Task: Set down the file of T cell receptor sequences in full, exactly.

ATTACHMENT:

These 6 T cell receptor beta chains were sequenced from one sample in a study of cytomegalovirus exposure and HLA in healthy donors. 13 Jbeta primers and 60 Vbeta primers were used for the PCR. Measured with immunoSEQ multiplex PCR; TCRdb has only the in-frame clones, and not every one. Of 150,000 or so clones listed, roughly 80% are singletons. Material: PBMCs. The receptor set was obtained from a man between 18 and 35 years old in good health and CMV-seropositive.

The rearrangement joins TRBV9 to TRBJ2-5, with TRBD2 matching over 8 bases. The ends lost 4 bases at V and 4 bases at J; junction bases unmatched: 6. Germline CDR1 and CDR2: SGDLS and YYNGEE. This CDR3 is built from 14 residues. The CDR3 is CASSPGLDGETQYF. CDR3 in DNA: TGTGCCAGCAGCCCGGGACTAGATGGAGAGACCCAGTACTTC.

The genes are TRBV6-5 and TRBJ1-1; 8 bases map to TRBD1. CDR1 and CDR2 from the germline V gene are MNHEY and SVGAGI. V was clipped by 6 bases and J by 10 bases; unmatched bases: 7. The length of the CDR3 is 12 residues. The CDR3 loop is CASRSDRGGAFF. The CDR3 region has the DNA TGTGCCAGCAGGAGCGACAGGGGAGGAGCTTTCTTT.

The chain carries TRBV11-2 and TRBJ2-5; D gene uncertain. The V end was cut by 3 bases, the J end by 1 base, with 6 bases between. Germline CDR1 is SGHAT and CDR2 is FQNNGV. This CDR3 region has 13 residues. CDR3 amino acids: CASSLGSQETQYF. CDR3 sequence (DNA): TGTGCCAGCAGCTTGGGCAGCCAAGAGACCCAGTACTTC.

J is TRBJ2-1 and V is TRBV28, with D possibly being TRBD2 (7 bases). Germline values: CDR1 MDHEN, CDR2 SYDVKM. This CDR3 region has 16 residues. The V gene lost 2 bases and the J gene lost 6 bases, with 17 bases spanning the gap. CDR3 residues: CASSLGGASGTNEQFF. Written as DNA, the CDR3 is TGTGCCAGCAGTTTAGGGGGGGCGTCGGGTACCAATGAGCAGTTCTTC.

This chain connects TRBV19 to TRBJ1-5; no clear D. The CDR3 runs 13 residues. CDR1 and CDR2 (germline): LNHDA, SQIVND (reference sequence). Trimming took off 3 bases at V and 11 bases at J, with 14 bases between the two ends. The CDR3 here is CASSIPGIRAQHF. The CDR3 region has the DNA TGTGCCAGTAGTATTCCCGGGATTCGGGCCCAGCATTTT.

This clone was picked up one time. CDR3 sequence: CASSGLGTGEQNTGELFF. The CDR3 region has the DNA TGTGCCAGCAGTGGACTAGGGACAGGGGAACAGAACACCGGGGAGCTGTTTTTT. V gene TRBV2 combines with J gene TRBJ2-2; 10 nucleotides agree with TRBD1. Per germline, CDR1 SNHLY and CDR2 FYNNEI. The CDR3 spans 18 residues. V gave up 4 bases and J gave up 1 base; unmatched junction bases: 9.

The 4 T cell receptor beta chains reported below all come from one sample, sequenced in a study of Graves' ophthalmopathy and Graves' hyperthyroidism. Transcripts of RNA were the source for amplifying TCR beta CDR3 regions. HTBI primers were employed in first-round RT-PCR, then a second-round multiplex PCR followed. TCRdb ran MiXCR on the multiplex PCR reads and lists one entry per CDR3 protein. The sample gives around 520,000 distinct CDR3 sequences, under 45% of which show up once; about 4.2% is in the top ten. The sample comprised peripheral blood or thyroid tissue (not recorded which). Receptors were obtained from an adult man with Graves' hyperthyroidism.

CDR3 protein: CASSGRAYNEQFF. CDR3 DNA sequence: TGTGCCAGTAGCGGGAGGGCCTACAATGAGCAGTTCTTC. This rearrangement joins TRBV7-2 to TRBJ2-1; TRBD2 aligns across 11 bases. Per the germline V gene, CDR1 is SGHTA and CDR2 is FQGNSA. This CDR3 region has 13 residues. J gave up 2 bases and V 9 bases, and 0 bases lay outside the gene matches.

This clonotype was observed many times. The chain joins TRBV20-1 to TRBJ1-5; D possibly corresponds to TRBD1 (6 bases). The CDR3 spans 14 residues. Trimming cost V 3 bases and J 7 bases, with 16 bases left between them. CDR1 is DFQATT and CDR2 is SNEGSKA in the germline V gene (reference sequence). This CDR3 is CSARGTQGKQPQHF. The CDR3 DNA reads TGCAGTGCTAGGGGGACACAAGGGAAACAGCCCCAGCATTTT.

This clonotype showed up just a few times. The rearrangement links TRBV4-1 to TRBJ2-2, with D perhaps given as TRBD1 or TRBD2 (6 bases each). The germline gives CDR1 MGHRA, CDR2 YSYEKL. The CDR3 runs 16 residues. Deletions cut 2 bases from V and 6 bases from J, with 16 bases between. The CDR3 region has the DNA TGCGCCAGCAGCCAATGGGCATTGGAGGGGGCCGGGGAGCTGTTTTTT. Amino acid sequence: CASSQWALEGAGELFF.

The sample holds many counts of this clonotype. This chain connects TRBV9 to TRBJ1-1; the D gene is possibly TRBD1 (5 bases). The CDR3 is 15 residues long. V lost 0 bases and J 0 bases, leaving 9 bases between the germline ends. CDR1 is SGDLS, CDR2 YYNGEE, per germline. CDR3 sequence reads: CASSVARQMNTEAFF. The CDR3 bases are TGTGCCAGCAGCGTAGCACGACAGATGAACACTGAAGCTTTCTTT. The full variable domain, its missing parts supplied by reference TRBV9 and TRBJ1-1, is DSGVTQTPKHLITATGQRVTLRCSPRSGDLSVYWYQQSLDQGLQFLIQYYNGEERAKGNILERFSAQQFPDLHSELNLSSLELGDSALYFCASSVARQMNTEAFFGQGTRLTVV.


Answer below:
These 6 T cell receptor beta chains were sequenced from one sample in a study of cytomegalovirus exposure and HLA in healthy donors. 13 Jbeta primers and 60 Vbeta primers were used for the PCR. Measured with immunoSEQ multiplex PCR; TCRdb has only the in-frame clones, and not every one. Of 150,000 or so clones listed, roughly 80% are singletons. Material: PBMCs. The receptor set was obtained from a man between 18 and 35 years old in good health and CMV-seropositive.

The rearrangement joins TRBV9 to TRBJ2-5, with TRBD2 matching over 8 bases. The ends lost 4 bases at V and 4 bases at J; junction bases unmatched: 6. Germline CDR1 and CDR2: SGDLS and YYNGEE. This CDR3 is built from 14 residues. The CDR3 is CASSPGLDGETQYF. CDR3 in DNA: TGTGCCAGCAGCCCGGGACTAGATGGAGAGACCCAGTACTTC.

The genes are TRBV6-5 and TRBJ1-1; 8 bases map to TRBD1. CDR1 and CDR2 from the germline V gene are MNHEY and SVGAGI. V was clipped by 6 bases and J by 10 bases; unmatched bases: 7. The length of the CDR3 is 12 residues. The CDR3 loop is CASRSDRGGAFF. The CDR3 region has the DNA TGTGCCAGCAGGAGCGACAGGGGAGGAGCTTTCTTT.

The chain carries TRBV11-2 and TRBJ2-5; D gene uncertain. The V end was cut by 3 bases, the J end by 1 base, with 6 bases between. Germline CDR1 is SGHAT and CDR2 is FQNNGV. This CDR3 region has 13 residues. CDR3 amino acids: CASSLGSQETQYF. CDR3 sequence (DNA): TGTGCCAGCAGCTTGGGCAGCCAAGAGACCCAGTACTTC.

J is TRBJ2-1 and V is TRBV28, with D possibly being TRBD2 (7 bases). Germline values: CDR1 MDHEN, CDR2 SYDVKM. This CDR3 region has 16 residues. The V gene lost 2 bases and the J gene lost 6 bases, with 17 bases spanning the gap. CDR3 residues: CASSLGGASGTNEQFF. Written as DNA, the CDR3 is TGTGCCAGCAGTTTAGGGGGGGCGTCGGGTACCAATGAGCAGTTCTTC.

This chain connects TRBV19 to TRBJ1-5; no clear D. The CDR3 runs 13 residues. CDR1 and CDR2 (germline): LNHDA, SQIVND (reference sequence). Trimming took off 3 bases at V and 11 bases at J, with 14 bases between the two ends. The CDR3 here is CASSIPGIRAQHF. The CDR3 region has the DNA TGTGCCAGTAGTATTCCCGGGATTCGGGCCCAGCATTTT.

This clone was picked up one time. CDR3 sequence: CASSGLGTGEQNTGELFF. The CDR3 region has the DNA TGTGCCAGCAGTGGACTAGGGACAGGGGAACAGAACACCGGGGAGCTGTTTTTT. V gene TRBV2 combines with J gene TRBJ2-2; 10 nucleotides agree with TRBD1. Per germline, CDR1 SNHLY and CDR2 FYNNEI. The CDR3 spans 18 residues. V gave up 4 bases and J gave up 1 base; unmatched junction bases: 9.

The 4 T cell receptor beta chains reported below all come from one sample, sequenced in a study of Graves' ophthalmopathy and Graves' hyperthyroidism. Transcripts of RNA were the source for amplifying TCR beta CDR3 regions. HTBI primers were employed in first-round RT-PCR, then a second-round multiplex PCR followed. TCRdb ran MiXCR on the multiplex PCR reads and lists one entry per CDR3 protein. The sample gives around 520,000 distinct CDR3 sequences, under 45% of which show up once; about 4.2% is in the top ten. The sample comprised peripheral blood or thyroid tissue (not recorded which). Receptors were obtained from an adult man with Graves' hyperthyroidism.

CDR3 protein: CASSGRAYNEQFF. CDR3 DNA sequence: TGTGCCAGTAGCGGGAGGGCCTACAATGAGCAGTTCTTC. This rearrangement joins TRBV7-2 to TRBJ2-1; TRBD2 aligns across 11 bases. Per the germline V gene, CDR1 is SGHTA and CDR2 is FQGNSA. This CDR3 region has 13 residues. J gave up 2 bases and V 9 bases, and 0 bases lay outside the gene matches.

This clonotype was observed many times. The chain joins TRBV20-1 to TRBJ1-5; D possibly corresponds to TRBD1 (6 bases). The CDR3 spans 14 residues. Trimming cost V 3 bases and J 7 bases, with 16 bases left between them. CDR1 is DFQATT and CDR2 is SNEGSKA in the germline V gene (reference sequence). This CDR3 is CSARGTQGKQPQHF. The CDR3 DNA reads TGCAGTGCTAGGGGGACACAAGGGAAACAGCCCCAGCATTTT.

This clonotype showed up just a few times. The rearrangement links TRBV4-1 to TRBJ2-2, with D perhaps given as TRBD1 or TRBD2 (6 bases each). The germline gives CDR1 MGHRA, CDR2 YSYEKL. The CDR3 runs 16 residues. Deletions cut 2 bases from V and 6 bases from J, with 16 bases between. The CDR3 region has the DNA TGCGCCAGCAGCCAATGGGCATTGGAGGGGGCCGGGGAGCTGTTTTTT. Amino acid sequence: CASSQWALEGAGELFF.

The sample holds many counts of this clonotype. This chain connects TRBV9 to TRBJ1-1; the D gene is possibly TRBD1 (5 bases). The CDR3 is 15 residues long. V lost 0 bases and J 0 bases, leaving 9 bases between the germline ends. CDR1 is SGDLS, CDR2 YYNGEE, per germline. CDR3 sequence reads: CASSVARQMNTEAFF. The CDR3 bases are TGTGCCAGCAGCGTAGCACGACAGATGAACACTGAAGCTTTCTTT. The full variable domain, its missing parts supplied by reference TRBV9 and TRBJ1-1, is DSGVTQTPKHLITATGQRVTLRCSPRSGDLSVYWYQQSLDQGLQFLIQYYNGEERAKGNILERFSAQQFPDLHSELNLSSLELGDSALYFCASSVARQMNTEAFFGQGTRLTVV.